Organisers of the Great Yorkshire Show (GYS) have stressed the bigger picture in their horse welfare-related decisions and rules, as Horse of the Year Show (HOYS) “clarified” its removal of some of the show’s qualifying classes.
GYS has been the first to bring in a number of rules that are aimed at improved equine welfare, and have sparked debate.
“Everything we’ve implemented is firstly about equine welfare and as we have said before the level playing field [the rider-age rule] creates is an added bonus,” GYS entries livestock and entries coordinator Amanda Stoddart-West told H&H. “It’s all of those things that we should all be encouraging in our sport, rather than brushing them under the carpet.
“There’s been a lot of talk regarding social licence and that how in 20 years’ time, there won’t be anyone riding horses, and by not acting, we’re playing into the hands of the people who would like to see the end of horse sport. Unless we clean things up, that is what will happen. This is about equine welfare, and we’re also doing this because we care about shows, and the longevity of showing, and all equestrian sport.”
The GYS also brought in a rule banning horses or ponies with trimmed whiskers from competing at this year’s show, which was praised by World Horse Welfare.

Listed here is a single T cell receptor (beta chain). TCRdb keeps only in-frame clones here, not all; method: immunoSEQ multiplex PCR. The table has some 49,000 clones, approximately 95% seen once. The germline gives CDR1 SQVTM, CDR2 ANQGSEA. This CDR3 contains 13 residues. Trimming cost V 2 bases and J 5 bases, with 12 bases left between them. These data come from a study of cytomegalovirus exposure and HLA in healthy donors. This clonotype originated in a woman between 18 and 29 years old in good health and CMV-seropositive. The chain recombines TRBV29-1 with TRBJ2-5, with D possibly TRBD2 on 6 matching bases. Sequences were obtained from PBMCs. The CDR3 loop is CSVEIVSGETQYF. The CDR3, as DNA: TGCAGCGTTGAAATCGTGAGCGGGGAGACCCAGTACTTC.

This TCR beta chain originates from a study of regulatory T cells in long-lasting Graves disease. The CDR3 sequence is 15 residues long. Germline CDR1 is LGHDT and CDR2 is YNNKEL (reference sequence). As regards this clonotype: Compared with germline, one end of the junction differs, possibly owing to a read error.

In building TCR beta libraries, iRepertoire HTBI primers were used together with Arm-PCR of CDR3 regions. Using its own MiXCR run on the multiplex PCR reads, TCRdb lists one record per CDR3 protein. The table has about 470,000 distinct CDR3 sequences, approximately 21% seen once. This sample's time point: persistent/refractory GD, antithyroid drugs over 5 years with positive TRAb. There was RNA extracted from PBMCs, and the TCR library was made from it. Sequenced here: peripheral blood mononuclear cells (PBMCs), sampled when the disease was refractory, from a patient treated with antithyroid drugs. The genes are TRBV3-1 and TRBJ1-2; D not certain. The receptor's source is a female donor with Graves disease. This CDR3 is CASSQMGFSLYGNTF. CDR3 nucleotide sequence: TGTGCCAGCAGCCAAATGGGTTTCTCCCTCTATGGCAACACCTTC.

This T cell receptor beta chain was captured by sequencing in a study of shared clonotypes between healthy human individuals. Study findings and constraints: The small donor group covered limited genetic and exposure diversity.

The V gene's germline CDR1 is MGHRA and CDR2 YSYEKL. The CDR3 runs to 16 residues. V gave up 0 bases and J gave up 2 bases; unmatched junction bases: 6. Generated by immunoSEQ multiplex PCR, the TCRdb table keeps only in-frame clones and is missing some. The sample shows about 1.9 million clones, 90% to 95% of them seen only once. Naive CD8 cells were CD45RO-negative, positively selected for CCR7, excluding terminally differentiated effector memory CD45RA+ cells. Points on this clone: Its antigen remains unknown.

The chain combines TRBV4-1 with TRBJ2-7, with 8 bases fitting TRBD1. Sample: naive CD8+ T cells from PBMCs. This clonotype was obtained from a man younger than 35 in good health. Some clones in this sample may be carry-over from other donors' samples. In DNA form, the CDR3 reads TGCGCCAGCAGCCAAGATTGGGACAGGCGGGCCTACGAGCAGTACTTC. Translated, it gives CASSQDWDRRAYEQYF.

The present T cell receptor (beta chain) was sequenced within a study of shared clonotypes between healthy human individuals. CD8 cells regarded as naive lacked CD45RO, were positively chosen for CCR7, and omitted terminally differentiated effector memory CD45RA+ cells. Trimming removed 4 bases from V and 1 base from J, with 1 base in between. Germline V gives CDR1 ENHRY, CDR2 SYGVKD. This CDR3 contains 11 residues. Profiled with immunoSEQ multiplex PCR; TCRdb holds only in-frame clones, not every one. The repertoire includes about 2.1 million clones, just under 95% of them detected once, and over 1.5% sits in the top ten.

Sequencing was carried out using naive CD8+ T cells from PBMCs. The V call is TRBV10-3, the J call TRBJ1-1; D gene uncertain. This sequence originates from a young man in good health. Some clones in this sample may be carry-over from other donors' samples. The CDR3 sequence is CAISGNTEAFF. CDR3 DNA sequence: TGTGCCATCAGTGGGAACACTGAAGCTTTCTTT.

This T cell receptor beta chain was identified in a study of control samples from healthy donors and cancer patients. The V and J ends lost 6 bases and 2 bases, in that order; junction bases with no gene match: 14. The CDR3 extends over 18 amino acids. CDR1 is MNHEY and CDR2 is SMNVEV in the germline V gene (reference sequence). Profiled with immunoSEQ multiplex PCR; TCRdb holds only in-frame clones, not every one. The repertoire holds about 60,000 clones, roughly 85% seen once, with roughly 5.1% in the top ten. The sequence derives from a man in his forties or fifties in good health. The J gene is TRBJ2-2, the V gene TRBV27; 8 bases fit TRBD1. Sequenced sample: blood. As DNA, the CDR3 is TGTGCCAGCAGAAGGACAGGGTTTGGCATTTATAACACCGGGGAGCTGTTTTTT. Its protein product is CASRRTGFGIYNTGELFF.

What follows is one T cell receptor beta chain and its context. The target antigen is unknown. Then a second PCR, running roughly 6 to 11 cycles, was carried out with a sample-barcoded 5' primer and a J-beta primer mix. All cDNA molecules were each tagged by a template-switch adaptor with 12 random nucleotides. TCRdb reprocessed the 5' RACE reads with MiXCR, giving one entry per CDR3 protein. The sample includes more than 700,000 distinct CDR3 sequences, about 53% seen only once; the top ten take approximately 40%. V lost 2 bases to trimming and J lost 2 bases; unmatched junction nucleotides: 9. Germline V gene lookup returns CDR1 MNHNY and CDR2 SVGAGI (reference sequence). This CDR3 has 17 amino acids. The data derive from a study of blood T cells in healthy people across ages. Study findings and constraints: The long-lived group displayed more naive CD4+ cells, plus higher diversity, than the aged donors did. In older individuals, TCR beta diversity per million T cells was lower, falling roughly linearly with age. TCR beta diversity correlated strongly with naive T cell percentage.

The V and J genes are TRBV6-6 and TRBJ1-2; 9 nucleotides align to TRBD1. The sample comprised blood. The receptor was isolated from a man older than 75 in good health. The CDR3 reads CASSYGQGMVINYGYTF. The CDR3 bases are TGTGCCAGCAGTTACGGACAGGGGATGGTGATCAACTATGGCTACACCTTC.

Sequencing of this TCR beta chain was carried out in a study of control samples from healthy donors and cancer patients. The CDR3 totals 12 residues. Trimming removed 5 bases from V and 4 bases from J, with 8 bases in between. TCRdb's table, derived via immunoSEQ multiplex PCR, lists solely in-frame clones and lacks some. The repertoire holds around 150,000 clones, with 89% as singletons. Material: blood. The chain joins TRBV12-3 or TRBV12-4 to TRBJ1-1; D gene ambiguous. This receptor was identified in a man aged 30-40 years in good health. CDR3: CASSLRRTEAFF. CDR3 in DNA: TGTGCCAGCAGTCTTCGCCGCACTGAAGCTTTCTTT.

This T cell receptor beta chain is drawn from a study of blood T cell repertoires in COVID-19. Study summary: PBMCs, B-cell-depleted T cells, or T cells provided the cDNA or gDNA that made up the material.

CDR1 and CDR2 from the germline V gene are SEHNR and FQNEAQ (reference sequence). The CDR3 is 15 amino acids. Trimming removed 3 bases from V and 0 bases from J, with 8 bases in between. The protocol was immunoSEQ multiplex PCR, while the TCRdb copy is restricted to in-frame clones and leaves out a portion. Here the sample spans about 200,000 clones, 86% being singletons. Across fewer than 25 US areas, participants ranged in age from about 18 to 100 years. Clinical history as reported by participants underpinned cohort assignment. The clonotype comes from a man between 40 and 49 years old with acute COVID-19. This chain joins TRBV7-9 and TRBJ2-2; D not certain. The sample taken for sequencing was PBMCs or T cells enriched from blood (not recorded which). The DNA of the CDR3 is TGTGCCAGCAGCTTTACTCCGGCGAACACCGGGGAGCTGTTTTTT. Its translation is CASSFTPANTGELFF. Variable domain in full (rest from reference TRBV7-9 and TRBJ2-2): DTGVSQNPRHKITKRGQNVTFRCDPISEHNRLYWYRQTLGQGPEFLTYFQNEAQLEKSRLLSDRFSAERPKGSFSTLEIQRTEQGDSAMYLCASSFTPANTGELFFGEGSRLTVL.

“We’re all in the spotlight, and we need to be looking at this for the longer term rather than just the next show,” Mrs Stoddart-West said.
“While we would always be open to discussion on any matter, [the rider-age] rule will not be removed as we wholeheartedly believe it benefits ponies not to be ‘bottomed’ or flattened by a larger person before entering the ring. Again, we would reiterate that a child’s pony should be just that, suitable for a child and not one that needs to be ridden into the ground first.
“Horse welfare is and will always be our highest priority.”
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